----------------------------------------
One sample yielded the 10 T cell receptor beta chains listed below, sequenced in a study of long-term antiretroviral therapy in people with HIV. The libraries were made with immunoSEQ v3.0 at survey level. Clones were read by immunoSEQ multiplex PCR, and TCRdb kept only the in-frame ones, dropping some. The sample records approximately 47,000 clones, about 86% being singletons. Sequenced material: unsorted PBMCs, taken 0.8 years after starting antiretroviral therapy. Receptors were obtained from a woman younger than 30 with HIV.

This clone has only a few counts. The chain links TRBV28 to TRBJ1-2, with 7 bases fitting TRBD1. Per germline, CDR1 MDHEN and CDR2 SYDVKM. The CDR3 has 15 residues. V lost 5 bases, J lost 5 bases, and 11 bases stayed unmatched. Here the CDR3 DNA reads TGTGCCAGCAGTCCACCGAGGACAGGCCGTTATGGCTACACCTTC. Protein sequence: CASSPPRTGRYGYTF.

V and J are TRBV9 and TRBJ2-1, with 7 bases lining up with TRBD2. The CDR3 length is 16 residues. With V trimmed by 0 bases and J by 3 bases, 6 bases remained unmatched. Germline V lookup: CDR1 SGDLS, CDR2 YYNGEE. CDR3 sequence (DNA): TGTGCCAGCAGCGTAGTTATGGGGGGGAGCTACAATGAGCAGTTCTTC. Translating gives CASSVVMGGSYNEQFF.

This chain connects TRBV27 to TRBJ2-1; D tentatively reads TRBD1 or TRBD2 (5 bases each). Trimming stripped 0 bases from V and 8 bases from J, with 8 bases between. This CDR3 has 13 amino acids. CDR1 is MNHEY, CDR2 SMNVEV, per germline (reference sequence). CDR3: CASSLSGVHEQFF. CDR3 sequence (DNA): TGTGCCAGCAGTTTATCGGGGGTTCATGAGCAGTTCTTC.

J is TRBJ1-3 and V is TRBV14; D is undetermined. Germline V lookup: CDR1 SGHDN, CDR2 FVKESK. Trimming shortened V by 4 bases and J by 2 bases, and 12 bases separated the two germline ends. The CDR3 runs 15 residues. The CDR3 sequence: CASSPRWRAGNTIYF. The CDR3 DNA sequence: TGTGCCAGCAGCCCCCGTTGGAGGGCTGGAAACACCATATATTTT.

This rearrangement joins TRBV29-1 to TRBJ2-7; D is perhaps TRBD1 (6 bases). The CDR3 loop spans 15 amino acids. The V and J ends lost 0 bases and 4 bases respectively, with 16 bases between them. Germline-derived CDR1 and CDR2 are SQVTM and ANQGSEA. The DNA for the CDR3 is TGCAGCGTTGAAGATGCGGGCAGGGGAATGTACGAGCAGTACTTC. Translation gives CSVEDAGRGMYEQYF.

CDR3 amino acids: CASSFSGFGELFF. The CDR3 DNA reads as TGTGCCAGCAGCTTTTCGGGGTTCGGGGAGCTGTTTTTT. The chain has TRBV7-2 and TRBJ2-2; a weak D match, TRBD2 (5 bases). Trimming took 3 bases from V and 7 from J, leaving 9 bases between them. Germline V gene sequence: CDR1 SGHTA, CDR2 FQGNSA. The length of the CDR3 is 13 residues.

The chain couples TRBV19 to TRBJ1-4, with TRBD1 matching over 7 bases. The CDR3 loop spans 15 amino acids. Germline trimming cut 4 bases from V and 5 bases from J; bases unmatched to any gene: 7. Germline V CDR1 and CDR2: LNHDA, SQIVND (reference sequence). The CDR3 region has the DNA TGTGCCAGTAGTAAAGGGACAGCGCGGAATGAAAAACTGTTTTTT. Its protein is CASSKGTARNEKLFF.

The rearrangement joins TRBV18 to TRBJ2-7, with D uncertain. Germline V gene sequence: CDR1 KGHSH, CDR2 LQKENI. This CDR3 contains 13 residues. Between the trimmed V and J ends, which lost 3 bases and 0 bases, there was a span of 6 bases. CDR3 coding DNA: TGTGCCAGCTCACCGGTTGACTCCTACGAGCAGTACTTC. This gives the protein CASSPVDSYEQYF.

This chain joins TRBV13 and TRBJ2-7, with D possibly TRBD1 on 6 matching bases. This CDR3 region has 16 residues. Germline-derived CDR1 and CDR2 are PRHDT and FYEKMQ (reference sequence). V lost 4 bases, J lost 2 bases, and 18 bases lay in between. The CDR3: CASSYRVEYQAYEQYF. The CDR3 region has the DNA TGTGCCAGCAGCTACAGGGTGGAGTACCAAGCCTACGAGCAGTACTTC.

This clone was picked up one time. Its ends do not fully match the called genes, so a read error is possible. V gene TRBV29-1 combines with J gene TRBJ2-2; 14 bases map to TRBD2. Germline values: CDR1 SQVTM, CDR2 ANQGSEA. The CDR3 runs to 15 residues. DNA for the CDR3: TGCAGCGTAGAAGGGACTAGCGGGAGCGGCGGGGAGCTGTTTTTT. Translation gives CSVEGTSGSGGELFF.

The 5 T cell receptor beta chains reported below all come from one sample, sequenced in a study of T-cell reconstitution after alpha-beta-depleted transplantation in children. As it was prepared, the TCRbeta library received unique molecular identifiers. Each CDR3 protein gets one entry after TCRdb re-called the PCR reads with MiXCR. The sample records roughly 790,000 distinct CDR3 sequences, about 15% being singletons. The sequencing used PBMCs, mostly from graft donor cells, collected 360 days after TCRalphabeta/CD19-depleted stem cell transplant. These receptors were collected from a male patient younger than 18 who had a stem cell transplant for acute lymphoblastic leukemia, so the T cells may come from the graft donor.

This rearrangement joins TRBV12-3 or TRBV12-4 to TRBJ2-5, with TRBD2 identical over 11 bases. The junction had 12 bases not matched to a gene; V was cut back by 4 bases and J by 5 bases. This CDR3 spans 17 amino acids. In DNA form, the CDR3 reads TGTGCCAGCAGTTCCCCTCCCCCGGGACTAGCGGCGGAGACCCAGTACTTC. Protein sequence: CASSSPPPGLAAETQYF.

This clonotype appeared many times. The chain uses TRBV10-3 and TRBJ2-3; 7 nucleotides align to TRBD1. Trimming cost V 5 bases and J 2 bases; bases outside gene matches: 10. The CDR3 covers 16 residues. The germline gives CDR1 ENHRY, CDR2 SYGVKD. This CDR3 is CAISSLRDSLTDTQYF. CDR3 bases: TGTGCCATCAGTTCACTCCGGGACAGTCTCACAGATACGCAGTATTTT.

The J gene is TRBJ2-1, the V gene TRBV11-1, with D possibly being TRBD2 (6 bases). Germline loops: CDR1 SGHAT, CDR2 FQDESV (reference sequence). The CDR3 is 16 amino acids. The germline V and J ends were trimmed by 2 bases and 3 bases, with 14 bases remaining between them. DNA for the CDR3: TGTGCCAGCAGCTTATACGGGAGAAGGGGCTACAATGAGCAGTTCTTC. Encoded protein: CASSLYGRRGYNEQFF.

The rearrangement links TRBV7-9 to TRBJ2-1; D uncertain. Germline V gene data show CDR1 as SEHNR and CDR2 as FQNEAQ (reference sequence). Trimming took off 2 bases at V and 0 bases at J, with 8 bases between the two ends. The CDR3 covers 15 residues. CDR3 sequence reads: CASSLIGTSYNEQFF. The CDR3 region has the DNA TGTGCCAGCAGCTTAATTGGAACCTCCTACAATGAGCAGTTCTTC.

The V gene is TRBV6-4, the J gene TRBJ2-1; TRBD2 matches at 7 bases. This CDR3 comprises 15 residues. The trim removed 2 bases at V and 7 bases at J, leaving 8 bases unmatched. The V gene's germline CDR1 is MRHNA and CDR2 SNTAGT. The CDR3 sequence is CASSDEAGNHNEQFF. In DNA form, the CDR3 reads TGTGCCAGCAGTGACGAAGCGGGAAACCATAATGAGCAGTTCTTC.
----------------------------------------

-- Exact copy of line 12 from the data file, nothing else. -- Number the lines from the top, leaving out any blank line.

The 5 T cell receptor beta chains reported below all come from one sample, sequenced in a study of T-cell reconstitution after alpha-beta-depleted transplantation in children. As it was prepared, the TCRbeta library received unique molecular identifiers. Each CDR3 protein gets one entry after TCRdb re-called the PCR reads with MiXCR. The sample records roughly 790,000 distinct CDR3 sequences, about 15% being singletons. The sequencing used PBMCs, mostly from graft donor cells, collected 360 days after TCRalphabeta/CD19-depleted stem cell transplant. These receptors were collected from a male patient younger than 18 who had a stem cell transplant for acute lymphoblastic leukemia, so the T cells may come from the graft donor.